Monday, December 31, 2012

The C-word Rant

I have just recently read The True History of the Kelly Gang by Peter Carey (well...not very recently, I had to take a couple of weeks to mull it over first before I could write calmly about it).  When DH first bought it I automatically dismissed it because instinctually I just don't want to go there in my mind, but a friend recommended it to me so I thought it was time to have a look.  It was pretty much as I expected, the usual story, with some neat little extras,  a story told in letter form to his fictional daughter, and it was nice how Ned tried to tone down his cursing by substituting the word adjectival instead of the usual words.  Which was probably a good idea as he had a lot to be adjectivally mad about.  At the end I felt the usual frustration and anger, which I have always felt.  Maybe this is hardwired into all Australians?  The indignation felt over such outrageous treatment of another human being.

At the root of it I will always be angry about how convicts and descendants of convicts were treated.  It has become personal for me.  When I was a kid and was taught at school about Ned Kelly he was always held up as a colonial hero (even though he was a thief and a murderer which was much more than what his father, who was a convict, was sent over for in the first place).  He has always been a folk hero because he fought against the English which has always been a very hard thing to do. Those Emglish bastards had so much power over everyone else (and incidentally there were thieves and murderers too among the upper gentry who could get away with it because of their class and power).  To be fair, the English weren't all like that, and I have been making a study of various journals and books written by people of the times, trying to get a grasp of my own heritage and history.  No matter the origins, these are the people who built Australia from the bottom up.  That's nothing to be ashamed of.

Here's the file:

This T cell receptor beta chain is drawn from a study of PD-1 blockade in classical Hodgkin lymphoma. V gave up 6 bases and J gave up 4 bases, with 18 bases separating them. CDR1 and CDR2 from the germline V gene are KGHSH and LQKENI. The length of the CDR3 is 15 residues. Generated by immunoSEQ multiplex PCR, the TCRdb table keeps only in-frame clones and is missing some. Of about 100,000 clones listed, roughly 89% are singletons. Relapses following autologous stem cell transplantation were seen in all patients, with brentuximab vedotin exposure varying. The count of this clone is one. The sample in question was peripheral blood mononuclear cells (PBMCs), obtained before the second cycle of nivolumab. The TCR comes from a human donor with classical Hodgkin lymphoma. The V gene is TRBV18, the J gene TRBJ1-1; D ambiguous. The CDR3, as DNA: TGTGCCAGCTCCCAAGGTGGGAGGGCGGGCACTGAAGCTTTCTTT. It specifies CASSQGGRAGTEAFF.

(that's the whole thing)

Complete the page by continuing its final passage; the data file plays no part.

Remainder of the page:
It became personal for me because since I immigrated to Canada I have been asked a few times if I was descended from convicts (I don't know if I am), but the latest, most rudest, stupidest, arse-hattiest question was pointed at me last spring where the tool who asked outright after finding out I was Australian,  "Are you a criminal?".  He thought it was funny and even laughed at me.     The guy was actually raving about a trip he wanted to take to Australia specifically to do the surfing etc. and it occurred to me at the time to give him a little warning about not asking that kind of question to people there, but something stopped me from doing so, and I can only hope that he does ask someone there, hopefully at the local pub filled with really beefy guys from the local footy team.

Thing is, Australia would not be what it is today if it weren't for the convicts and colonists.  Douglas Adams wrote this lovely little story about Australia that is included in his very last book The Salmon of Doubt  (compiled after his death), which I recommend reading because, naturally it is funny, but also provides a different point of view to the whole idea of dumping criminals in a paradise like Australia.  I am proud of my heritage, no matter what, because hard working backbone-of-the-country type people stuck it to the English and made a great nation, chock full of the most brightest, creative and beautiful people.  It's something to be proud of.

So give the True History a read.  Even with it's fictional elements it is still really close to the original story, he did those things, and for those reasons.  Try not to get too mad about how it ended for Ned and remember that he is a legend, which is more powerful than anything he could have ever done while he was alive. 

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